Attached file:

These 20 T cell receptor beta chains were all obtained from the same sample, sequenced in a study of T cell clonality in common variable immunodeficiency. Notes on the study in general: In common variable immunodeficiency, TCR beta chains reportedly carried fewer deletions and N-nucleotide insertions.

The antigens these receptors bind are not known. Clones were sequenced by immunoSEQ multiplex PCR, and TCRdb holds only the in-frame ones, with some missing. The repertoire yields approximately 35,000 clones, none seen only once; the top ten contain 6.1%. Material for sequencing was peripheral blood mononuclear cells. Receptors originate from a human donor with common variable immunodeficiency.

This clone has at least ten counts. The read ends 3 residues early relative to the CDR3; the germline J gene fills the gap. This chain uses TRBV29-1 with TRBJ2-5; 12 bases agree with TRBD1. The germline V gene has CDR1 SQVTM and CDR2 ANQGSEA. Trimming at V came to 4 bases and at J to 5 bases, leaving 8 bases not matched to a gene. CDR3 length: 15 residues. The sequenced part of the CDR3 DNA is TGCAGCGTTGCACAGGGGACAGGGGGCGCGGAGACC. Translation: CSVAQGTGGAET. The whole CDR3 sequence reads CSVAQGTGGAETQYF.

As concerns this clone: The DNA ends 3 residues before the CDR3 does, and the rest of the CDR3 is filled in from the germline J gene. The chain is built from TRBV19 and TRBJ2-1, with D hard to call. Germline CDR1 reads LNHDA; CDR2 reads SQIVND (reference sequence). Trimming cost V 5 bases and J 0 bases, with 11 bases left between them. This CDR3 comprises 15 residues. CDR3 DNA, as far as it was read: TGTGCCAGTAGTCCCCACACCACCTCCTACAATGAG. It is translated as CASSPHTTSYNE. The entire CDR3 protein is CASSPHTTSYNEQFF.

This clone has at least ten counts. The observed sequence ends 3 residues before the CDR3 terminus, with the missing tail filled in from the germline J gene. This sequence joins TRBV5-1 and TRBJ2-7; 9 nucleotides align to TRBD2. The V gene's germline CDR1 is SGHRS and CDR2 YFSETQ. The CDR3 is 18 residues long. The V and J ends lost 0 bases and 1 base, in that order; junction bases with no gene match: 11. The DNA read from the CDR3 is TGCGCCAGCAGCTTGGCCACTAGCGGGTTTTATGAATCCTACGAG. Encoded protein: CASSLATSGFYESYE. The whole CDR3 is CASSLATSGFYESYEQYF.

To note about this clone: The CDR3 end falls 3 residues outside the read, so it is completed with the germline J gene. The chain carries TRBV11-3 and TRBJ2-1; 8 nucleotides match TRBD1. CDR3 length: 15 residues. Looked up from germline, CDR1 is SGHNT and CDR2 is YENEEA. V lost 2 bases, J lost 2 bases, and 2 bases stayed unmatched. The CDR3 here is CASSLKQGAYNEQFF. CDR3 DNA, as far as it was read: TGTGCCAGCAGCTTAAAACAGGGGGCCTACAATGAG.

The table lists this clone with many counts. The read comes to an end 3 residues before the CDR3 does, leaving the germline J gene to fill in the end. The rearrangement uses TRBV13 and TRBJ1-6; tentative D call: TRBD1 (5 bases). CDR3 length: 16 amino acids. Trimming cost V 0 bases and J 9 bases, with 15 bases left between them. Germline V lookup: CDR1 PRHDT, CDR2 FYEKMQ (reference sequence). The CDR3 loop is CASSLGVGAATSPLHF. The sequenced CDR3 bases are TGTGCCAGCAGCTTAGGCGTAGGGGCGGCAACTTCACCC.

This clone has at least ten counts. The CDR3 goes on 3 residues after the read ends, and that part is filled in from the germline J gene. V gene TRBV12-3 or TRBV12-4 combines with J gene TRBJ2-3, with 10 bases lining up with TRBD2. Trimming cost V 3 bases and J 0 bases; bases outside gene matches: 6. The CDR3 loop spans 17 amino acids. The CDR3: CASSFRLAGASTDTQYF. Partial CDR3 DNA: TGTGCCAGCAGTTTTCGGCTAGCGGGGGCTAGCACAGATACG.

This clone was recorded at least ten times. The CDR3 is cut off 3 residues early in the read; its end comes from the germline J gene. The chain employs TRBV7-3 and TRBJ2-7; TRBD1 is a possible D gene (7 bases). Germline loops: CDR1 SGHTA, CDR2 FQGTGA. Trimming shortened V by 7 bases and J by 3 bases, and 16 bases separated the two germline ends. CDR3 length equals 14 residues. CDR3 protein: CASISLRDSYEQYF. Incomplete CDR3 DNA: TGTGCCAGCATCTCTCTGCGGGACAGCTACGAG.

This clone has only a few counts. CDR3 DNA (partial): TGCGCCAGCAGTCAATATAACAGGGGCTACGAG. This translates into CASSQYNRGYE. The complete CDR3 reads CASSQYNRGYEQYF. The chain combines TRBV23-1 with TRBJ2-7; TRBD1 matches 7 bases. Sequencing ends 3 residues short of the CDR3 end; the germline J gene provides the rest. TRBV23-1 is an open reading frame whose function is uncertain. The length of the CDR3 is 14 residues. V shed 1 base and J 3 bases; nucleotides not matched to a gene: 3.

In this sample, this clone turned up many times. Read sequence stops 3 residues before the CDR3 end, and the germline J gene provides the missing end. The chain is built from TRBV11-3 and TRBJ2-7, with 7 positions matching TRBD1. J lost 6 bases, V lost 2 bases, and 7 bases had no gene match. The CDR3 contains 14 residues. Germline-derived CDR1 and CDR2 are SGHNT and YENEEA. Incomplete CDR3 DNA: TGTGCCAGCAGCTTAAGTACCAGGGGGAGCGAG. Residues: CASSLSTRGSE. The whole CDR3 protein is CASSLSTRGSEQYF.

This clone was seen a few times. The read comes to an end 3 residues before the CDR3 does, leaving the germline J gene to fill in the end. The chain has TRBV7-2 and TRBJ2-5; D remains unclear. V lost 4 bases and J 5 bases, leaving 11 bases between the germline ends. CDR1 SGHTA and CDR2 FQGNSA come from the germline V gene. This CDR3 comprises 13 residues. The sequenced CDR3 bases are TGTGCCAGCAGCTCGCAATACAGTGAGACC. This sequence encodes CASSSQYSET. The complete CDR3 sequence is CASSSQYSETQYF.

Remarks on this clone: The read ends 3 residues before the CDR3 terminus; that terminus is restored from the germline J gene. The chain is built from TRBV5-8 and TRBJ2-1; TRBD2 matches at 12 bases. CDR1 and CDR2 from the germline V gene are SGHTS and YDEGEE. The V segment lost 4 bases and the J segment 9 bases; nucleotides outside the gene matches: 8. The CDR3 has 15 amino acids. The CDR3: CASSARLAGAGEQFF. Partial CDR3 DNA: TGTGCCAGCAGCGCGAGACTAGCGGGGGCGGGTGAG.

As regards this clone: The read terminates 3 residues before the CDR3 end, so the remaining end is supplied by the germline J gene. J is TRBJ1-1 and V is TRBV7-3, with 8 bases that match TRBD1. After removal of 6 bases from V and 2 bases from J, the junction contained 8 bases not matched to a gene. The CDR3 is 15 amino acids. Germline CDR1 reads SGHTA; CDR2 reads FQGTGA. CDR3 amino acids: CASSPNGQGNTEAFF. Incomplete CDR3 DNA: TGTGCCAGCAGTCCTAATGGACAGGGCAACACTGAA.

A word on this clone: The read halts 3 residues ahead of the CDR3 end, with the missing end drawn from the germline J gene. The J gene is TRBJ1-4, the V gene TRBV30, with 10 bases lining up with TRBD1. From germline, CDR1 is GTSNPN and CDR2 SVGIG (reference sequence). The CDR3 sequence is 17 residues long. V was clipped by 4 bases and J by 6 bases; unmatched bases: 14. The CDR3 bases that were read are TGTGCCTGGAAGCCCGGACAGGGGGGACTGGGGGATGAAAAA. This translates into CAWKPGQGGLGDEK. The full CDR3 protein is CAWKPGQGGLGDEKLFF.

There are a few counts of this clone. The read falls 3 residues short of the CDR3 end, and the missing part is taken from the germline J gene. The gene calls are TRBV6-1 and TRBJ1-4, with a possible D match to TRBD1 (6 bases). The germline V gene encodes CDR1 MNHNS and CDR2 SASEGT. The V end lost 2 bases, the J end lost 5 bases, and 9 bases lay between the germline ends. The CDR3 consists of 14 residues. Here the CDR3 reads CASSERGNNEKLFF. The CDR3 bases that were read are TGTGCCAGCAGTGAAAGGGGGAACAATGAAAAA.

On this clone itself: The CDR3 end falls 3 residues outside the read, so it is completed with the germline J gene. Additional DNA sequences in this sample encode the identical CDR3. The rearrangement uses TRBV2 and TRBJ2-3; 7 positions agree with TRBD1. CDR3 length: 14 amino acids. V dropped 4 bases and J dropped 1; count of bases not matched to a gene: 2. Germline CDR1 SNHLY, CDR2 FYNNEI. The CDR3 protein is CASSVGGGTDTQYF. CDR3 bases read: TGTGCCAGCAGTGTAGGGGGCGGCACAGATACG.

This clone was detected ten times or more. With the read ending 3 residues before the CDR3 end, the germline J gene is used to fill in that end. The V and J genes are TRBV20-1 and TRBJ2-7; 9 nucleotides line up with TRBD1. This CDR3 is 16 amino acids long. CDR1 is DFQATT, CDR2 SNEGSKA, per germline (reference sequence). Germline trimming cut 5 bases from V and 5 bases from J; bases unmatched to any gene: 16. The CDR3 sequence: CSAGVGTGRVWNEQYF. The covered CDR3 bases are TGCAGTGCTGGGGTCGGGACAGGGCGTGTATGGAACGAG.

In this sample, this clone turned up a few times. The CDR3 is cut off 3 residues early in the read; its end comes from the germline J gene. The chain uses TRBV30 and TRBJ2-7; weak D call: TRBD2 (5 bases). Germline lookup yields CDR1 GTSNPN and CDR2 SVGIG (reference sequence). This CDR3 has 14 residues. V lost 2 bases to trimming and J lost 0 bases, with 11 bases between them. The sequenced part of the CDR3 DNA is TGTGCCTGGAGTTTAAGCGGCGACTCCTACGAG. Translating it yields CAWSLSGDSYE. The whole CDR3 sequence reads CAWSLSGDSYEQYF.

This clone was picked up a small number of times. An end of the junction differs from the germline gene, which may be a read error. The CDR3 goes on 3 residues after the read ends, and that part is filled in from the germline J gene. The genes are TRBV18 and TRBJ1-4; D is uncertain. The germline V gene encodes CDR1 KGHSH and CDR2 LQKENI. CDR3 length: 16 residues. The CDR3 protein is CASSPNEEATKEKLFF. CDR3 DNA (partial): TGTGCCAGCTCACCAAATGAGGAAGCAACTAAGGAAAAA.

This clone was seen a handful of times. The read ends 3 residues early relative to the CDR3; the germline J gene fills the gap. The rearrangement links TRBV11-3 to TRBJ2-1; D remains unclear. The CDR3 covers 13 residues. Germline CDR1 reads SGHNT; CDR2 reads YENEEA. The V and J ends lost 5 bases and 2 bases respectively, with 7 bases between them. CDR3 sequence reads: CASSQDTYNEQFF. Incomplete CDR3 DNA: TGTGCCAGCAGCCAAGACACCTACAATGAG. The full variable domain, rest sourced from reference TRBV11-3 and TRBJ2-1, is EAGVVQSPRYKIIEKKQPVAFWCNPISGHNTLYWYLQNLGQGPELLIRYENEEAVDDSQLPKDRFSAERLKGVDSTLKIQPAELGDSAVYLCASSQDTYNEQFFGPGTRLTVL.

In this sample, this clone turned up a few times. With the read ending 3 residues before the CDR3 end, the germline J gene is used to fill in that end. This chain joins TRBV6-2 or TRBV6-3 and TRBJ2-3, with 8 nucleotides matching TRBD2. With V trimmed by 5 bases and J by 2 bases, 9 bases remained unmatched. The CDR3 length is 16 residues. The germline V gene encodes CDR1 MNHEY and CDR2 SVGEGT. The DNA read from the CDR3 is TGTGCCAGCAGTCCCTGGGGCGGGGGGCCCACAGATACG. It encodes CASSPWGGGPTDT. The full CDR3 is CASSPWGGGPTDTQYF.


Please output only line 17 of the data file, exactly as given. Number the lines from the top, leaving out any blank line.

On this clone itself: The CDR3 end falls 3 residues outside the read, so it is completed with the germline J gene. Additional DNA sequences in this sample encode the identical CDR3. The rearrangement uses TRBV2 and TRBJ2-3; 7 positions agree with TRBD1. CDR3 length: 14 amino acids. V dropped 4 bases and J dropped 1; count of bases not matched to a gene: 2. Germline CDR1 SNHLY, CDR2 FYNNEI. The CDR3 protein is CASSVGGGTDTQYF. CDR3 bases read: TGTGCCAGCAGTGTAGGGGGCGGCACAGATACG.